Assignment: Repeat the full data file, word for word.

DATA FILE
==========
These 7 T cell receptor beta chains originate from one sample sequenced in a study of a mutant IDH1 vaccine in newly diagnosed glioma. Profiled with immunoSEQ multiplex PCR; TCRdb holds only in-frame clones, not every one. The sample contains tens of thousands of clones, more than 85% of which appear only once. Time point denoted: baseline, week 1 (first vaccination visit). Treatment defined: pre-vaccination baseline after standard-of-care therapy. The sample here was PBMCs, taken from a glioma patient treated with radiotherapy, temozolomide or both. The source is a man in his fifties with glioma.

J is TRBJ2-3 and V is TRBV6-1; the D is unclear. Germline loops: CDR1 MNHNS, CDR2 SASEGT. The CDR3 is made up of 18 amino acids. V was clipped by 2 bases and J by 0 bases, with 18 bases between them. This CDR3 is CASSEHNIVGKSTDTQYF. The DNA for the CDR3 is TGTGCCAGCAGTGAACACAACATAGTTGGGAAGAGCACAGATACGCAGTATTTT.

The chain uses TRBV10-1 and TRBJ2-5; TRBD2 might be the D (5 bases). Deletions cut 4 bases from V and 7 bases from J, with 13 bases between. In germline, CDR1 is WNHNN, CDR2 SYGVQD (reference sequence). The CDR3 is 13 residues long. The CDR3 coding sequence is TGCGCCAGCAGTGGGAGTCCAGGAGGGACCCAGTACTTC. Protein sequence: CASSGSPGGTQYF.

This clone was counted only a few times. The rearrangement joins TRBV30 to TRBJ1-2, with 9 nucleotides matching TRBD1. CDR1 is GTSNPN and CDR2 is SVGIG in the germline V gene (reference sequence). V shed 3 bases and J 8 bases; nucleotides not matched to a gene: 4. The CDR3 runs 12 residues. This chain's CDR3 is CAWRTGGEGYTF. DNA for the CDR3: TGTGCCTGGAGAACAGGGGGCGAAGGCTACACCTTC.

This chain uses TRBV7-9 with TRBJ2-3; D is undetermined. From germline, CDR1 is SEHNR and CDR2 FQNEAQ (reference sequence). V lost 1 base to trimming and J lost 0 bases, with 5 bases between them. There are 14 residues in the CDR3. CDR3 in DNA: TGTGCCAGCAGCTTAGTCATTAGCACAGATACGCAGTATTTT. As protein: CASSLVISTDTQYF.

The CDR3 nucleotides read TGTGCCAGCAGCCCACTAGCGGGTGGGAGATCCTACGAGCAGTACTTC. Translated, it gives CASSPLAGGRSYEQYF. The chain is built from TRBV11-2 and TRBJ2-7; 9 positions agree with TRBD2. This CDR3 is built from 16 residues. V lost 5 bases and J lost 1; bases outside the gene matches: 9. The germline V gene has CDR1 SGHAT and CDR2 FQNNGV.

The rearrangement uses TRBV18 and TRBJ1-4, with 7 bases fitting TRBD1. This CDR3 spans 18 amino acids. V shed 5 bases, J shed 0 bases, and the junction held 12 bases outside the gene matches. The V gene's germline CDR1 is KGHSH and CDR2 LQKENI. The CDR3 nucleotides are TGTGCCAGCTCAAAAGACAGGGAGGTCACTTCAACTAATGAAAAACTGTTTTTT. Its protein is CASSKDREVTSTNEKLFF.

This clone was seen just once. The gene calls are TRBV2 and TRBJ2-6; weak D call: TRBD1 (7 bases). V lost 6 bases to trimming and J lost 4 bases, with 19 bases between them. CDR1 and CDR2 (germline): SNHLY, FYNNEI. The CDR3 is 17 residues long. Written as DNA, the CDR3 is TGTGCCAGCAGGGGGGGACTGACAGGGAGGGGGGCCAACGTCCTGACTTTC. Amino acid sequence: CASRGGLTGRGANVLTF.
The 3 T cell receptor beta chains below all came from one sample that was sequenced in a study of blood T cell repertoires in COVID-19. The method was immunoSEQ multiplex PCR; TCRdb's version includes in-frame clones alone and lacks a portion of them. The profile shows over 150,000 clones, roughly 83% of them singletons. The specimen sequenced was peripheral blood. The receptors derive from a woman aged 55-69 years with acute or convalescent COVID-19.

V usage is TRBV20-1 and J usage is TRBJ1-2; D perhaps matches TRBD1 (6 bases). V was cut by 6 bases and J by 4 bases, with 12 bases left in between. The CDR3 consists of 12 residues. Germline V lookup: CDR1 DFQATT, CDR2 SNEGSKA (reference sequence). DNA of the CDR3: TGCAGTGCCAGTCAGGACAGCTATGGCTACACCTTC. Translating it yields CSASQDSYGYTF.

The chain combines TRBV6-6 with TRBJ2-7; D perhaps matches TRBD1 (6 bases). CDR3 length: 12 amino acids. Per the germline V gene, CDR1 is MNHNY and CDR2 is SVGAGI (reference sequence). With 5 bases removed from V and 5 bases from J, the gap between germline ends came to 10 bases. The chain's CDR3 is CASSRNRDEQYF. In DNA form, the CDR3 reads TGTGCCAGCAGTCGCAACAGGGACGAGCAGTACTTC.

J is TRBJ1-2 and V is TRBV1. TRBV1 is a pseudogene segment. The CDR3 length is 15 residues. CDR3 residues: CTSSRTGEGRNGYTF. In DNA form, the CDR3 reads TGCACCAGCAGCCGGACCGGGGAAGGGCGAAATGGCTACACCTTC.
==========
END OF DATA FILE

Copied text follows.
These 7 T cell receptor beta chains originate from one sample sequenced in a study of a mutant IDH1 vaccine in newly diagnosed glioma. Profiled with immunoSEQ multiplex PCR; TCRdb holds only in-frame clones, not every one. The sample contains tens of thousands of clones, more than 85% of which appear only once. Time point denoted: baseline, week 1 (first vaccination visit). Treatment defined: pre-vaccination baseline after standard-of-care therapy. The sample here was PBMCs, taken from a glioma patient treated with radiotherapy, temozolomide or both. The source is a man in his fifties with glioma.

J is TRBJ2-3 and V is TRBV6-1; the D is unclear. Germline loops: CDR1 MNHNS, CDR2 SASEGT. The CDR3 is made up of 18 amino acids. V was clipped by 2 bases and J by 0 bases, with 18 bases between them. This CDR3 is CASSEHNIVGKSTDTQYF. The DNA for the CDR3 is TGTGCCAGCAGTGAACACAACATAGTTGGGAAGAGCACAGATACGCAGTATTTT.

The chain uses TRBV10-1 and TRBJ2-5; TRBD2 might be the D (5 bases). Deletions cut 4 bases from V and 7 bases from J, with 13 bases between. In germline, CDR1 is WNHNN, CDR2 SYGVQD (reference sequence). The CDR3 is 13 residues long. The CDR3 coding sequence is TGCGCCAGCAGTGGGAGTCCAGGAGGGACCCAGTACTTC. Protein sequence: CASSGSPGGTQYF.

This clone was counted only a few times. The rearrangement joins TRBV30 to TRBJ1-2, with 9 nucleotides matching TRBD1. CDR1 is GTSNPN and CDR2 is SVGIG in the germline V gene (reference sequence). V shed 3 bases and J 8 bases; nucleotides not matched to a gene: 4. The CDR3 runs 12 residues. This chain's CDR3 is CAWRTGGEGYTF. DNA for the CDR3: TGTGCCTGGAGAACAGGGGGCGAAGGCTACACCTTC.

This chain uses TRBV7-9 with TRBJ2-3; D is undetermined. From germline, CDR1 is SEHNR and CDR2 FQNEAQ (reference sequence). V lost 1 base to trimming and J lost 0 bases, with 5 bases between them. There are 14 residues in the CDR3. CDR3 in DNA: TGTGCCAGCAGCTTAGTCATTAGCACAGATACGCAGTATTTT. As protein: CASSLVISTDTQYF.

The CDR3 nucleotides read TGTGCCAGCAGCCCACTAGCGGGTGGGAGATCCTACGAGCAGTACTTC. Translated, it gives CASSPLAGGRSYEQYF. The chain is built from TRBV11-2 and TRBJ2-7; 9 positions agree with TRBD2. This CDR3 is built from 16 residues. V lost 5 bases and J lost 1; bases outside the gene matches: 9. The germline V gene has CDR1 SGHAT and CDR2 FQNNGV.

The rearrangement uses TRBV18 and TRBJ1-4, with 7 bases fitting TRBD1. This CDR3 spans 18 amino acids. V shed 5 bases, J shed 0 bases, and the junction held 12 bases outside the gene matches. The V gene's germline CDR1 is KGHSH and CDR2 LQKENI. The CDR3 nucleotides are TGTGCCAGCTCAAAAGACAGGGAGGTCACTTCAACTAATGAAAAACTGTTTTTT. Its protein is CASSKDREVTSTNEKLFF.

This clone was seen just once. The gene calls are TRBV2 and TRBJ2-6; weak D call: TRBD1 (7 bases). V lost 6 bases to trimming and J lost 4 bases, with 19 bases between them. CDR1 and CDR2 (germline): SNHLY, FYNNEI. The CDR3 is 17 residues long. Written as DNA, the CDR3 is TGTGCCAGCAGGGGGGGACTGACAGGGAGGGGGGCCAACGTCCTGACTTTC. Amino acid sequence: CASRGGLTGRGANVLTF.
The 3 T cell receptor beta chains below all came from one sample that was sequenced in a study of blood T cell repertoires in COVID-19. The method was immunoSEQ multiplex PCR; TCRdb's version includes in-frame clones alone and lacks a portion of them. The profile shows over 150,000 clones, roughly 83% of them singletons. The specimen sequenced was peripheral blood. The receptors derive from a woman aged 55-69 years with acute or convalescent COVID-19.

V usage is TRBV20-1 and J usage is TRBJ1-2; D perhaps matches TRBD1 (6 bases). V was cut by 6 bases and J by 4 bases, with 12 bases left in between. The CDR3 consists of 12 residues. Germline V lookup: CDR1 DFQATT, CDR2 SNEGSKA (reference sequence). DNA of the CDR3: TGCAGTGCCAGTCAGGACAGCTATGGCTACACCTTC. Translating it yields CSASQDSYGYTF.

The chain combines TRBV6-6 with TRBJ2-7; D perhaps matches TRBD1 (6 bases). CDR3 length: 12 amino acids. Per the germline V gene, CDR1 is MNHNY and CDR2 is SVGAGI (reference sequence). With 5 bases removed from V and 5 bases from J, the gap between germline ends came to 10 bases. The chain's CDR3 is CASSRNRDEQYF. In DNA form, the CDR3 reads TGTGCCAGCAGTCGCAACAGGGACGAGCAGTACTTC.

J is TRBJ1-2 and V is TRBV1. TRBV1 is a pseudogene segment. The CDR3 length is 15 residues. CDR3 residues: CTSSRTGEGRNGYTF. In DNA form, the CDR3 reads TGCACCAGCAGCCGGACCGGGGAAGGGCGAAATGGCTACACCTTC.